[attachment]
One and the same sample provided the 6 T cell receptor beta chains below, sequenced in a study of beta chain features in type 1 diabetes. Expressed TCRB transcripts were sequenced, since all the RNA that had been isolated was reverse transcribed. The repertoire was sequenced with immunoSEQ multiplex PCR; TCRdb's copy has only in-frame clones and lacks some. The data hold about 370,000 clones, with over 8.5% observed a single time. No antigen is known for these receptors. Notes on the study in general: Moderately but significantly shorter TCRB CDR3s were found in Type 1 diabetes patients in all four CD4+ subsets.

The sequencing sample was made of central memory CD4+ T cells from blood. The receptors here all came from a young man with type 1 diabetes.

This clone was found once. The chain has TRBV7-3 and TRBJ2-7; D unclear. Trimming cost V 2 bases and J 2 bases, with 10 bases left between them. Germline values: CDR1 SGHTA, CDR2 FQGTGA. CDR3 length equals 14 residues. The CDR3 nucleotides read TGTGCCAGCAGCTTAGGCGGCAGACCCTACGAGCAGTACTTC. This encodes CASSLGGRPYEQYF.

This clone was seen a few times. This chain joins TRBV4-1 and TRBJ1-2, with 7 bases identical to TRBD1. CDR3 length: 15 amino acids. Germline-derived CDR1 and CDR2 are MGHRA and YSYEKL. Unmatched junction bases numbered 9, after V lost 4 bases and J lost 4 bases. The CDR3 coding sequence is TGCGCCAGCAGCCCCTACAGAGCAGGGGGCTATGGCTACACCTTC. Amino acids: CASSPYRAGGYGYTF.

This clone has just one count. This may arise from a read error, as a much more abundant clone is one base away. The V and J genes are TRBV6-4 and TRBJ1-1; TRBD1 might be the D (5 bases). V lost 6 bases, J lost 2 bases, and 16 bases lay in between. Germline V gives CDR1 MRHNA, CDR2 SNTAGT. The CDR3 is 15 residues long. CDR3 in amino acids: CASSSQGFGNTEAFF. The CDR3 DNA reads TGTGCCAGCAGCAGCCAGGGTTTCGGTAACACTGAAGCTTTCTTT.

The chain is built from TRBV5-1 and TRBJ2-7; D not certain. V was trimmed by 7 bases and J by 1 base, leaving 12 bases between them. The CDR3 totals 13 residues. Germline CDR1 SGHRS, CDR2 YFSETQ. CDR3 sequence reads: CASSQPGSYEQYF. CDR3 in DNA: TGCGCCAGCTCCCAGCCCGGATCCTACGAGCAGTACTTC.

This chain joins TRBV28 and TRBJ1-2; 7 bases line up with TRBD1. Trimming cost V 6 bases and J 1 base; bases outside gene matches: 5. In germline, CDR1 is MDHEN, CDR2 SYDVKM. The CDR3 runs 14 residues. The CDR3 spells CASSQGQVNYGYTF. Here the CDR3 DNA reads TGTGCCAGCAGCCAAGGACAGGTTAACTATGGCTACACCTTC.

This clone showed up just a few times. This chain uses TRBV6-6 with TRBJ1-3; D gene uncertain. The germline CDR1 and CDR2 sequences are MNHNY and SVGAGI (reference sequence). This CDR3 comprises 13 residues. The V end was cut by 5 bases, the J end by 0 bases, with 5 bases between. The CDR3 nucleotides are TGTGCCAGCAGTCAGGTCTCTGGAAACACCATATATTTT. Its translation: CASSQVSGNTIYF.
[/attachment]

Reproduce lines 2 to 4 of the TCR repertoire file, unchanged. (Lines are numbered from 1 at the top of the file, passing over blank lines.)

The sequencing sample was made of central memory CD4+ T cells from blood. The receptors here all came from a young man with type 1 diabetes.

This clone was found once. The chain has TRBV7-3 and TRBJ2-7; D unclear. Trimming cost V 2 bases and J 2 bases, with 10 bases left between them. Germline values: CDR1 SGHTA, CDR2 FQGTGA. CDR3 length equals 14 residues. The CDR3 nucleotides read TGTGCCAGCAGCTTAGGCGGCAGACCCTACGAGCAGTACTTC. This encodes CASSLGGRPYEQYF.

This clone was seen a few times. This chain joins TRBV4-1 and TRBJ1-2, with 7 bases identical to TRBD1. CDR3 length: 15 amino acids. Germline-derived CDR1 and CDR2 are MGHRA and YSYEKL. Unmatched junction bases numbered 9, after V lost 4 bases and J lost 4 bases. The CDR3 coding sequence is TGCGCCAGCAGCCCCTACAGAGCAGGGGGCTATGGCTACACCTTC. Amino acids: CASSPYRAGGYGYTF.